Diagnosing Narcolepsy

Diagnosing narcolepsy is relatively easy when all the symptoms are present. But if the sleep attacks are isolated and cataplexy is mild or absent, diagnosis is more difficult.

Two tests that are commonly used in diagnosing are:

  • Polysomnogram

  • Multiple Sleep Latency Test

These tests are usually performed by a sleep specialist.

The polysomnogram involves continuous recording of sleep brain waves and a number of nerve and muscle functions during nighttime sleep. When tested, people with narcolepsy fall asleep rapidly, enter REM sleep early, and may awaken often during the night. The polysomnogram also helps to detect other possible sleep disorders tht could cause daytime sleepiness.

For the multiple sleep latency test, a person is given a chance to sleep very 2 hours during normal wake times. Observations are made of the time taken to reach various stages of sleep. This test measures the degree of daytime sleepiness and also detects how soon REM sleep begins. People with narcolepsy fall asleep rapidly and enter REM sleep early.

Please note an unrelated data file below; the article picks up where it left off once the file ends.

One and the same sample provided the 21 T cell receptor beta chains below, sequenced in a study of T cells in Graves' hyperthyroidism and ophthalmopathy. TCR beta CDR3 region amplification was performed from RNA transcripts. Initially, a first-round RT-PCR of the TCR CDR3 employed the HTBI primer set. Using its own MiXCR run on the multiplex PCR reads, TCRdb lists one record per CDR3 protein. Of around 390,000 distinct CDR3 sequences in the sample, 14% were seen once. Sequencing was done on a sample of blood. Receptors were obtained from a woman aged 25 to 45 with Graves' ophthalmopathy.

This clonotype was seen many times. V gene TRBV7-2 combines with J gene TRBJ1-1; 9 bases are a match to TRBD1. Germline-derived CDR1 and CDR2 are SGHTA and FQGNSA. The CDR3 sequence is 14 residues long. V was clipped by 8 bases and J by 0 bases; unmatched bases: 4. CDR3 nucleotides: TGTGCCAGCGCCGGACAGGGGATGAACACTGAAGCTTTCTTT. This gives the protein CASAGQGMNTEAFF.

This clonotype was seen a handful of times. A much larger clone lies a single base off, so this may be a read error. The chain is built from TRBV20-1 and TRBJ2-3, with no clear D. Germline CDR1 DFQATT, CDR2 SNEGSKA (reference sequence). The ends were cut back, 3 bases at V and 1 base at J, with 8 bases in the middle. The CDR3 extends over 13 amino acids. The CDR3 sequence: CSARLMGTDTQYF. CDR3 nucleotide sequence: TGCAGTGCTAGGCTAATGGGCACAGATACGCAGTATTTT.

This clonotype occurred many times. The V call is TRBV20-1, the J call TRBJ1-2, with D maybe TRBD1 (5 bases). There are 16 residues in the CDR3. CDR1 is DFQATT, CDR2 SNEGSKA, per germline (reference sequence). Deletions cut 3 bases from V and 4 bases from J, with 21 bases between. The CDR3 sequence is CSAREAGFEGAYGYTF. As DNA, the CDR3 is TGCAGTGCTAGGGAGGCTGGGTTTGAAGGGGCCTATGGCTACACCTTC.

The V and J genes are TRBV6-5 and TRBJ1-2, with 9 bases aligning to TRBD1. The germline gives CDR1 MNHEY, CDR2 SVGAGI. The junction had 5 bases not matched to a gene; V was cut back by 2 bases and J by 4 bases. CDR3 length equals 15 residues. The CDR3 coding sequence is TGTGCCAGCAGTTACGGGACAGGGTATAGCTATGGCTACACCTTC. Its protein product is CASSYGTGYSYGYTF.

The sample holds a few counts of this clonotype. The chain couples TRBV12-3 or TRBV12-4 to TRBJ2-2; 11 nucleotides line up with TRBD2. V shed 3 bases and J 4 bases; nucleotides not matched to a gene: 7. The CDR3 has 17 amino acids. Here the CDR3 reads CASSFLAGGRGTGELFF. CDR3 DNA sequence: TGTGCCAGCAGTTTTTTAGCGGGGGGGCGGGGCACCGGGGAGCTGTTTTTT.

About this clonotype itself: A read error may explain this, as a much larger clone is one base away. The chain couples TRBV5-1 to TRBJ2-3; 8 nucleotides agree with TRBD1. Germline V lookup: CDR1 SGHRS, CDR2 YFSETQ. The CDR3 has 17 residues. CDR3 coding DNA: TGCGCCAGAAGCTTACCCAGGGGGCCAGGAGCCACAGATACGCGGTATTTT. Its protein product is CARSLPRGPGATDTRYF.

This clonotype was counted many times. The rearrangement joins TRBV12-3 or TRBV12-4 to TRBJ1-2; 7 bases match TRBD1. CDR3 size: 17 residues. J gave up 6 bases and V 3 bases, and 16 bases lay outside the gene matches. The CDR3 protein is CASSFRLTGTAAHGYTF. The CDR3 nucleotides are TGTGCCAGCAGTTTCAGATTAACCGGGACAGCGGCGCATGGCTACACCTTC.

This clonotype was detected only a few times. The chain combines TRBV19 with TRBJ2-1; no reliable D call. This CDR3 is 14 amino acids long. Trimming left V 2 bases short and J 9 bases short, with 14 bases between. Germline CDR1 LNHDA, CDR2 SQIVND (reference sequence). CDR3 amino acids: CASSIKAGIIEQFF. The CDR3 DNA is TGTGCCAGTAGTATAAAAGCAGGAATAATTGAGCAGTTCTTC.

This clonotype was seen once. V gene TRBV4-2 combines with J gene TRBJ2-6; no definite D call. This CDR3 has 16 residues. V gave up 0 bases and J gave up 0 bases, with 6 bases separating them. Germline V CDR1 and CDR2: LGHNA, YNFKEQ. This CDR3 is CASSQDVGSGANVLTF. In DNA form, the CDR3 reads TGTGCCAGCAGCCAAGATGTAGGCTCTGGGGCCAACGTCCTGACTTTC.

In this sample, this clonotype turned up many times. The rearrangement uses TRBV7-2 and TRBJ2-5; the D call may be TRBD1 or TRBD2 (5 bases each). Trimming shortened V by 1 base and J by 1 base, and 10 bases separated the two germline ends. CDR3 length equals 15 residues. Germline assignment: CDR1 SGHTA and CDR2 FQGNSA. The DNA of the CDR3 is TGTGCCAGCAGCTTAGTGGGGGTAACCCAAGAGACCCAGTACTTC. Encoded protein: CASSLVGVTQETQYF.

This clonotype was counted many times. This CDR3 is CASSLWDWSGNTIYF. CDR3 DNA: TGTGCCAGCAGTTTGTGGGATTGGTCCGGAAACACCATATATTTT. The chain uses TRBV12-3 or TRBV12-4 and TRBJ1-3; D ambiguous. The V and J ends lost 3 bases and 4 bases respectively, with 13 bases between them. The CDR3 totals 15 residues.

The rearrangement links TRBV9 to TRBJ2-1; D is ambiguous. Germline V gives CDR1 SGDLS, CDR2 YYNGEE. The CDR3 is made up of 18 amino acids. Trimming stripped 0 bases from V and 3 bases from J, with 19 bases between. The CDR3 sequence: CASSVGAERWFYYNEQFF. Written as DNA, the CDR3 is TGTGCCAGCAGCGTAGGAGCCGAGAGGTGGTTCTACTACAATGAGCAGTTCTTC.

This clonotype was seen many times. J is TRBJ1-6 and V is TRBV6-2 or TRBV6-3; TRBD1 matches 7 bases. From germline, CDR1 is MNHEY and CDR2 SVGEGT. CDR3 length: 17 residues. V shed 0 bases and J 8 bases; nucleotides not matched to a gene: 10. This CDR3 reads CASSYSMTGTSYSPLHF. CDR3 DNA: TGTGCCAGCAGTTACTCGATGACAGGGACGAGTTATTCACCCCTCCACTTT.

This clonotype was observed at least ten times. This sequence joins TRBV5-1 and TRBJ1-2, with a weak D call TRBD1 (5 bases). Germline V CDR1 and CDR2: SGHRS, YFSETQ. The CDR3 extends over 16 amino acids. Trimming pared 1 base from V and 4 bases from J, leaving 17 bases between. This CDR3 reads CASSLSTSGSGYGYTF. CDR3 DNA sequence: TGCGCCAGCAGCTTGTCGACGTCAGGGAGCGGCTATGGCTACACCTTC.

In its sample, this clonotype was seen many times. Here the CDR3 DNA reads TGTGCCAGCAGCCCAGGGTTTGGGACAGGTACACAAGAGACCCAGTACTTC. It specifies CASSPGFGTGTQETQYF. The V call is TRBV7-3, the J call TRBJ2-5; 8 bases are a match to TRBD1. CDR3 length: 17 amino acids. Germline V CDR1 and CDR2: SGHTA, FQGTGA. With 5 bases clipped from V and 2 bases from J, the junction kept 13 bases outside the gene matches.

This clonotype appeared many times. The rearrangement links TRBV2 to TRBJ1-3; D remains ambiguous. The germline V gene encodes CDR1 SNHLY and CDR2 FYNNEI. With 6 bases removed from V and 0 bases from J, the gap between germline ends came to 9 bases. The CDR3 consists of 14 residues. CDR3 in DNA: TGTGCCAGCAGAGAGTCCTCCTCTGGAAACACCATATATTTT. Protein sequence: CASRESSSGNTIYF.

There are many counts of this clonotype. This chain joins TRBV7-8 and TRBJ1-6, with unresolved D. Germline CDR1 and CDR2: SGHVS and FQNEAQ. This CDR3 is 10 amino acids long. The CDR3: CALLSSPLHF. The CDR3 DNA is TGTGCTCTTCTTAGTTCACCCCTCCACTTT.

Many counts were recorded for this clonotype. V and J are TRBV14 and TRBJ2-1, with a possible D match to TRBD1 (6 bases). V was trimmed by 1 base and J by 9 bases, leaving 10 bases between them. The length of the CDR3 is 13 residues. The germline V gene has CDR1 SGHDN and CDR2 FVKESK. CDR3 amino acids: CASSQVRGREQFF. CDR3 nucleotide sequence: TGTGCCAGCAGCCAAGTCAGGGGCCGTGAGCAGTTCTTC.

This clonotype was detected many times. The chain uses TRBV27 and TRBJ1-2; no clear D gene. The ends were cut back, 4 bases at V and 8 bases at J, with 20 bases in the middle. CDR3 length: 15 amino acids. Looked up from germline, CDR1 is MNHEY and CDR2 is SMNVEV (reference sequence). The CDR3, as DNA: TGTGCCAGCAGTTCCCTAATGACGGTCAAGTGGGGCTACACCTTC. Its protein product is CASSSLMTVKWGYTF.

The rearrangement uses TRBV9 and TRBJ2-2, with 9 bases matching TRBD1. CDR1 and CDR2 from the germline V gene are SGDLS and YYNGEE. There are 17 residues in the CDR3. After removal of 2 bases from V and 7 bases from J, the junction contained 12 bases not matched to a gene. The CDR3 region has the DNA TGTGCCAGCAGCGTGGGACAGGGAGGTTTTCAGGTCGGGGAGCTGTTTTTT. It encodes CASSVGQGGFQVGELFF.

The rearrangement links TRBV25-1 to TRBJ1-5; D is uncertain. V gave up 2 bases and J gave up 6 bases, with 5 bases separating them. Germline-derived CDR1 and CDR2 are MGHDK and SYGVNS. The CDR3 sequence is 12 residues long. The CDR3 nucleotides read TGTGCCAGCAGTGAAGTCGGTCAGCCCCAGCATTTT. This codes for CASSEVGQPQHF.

Unfortunately, this disorder is often misdianosed as fatigue, depression, or some other form of mental illness. Sufferers typcially experience symptoms for a decade or longer before the disorder is diagnosed.

Return from Diagnosing Narcolepsy to NARCOLEPSY Main Page


Source and Suggested Reading:
Swanson, Jennifer. Sleep Disorders Sourcebook. Detroit, Michigan: Omnigraphics, Inc., 1999.

Wolfson, Amy R., PH.D. The Woman's Book of Sleep. Oakland, California: New Harbinger Publications, Inc., 2001.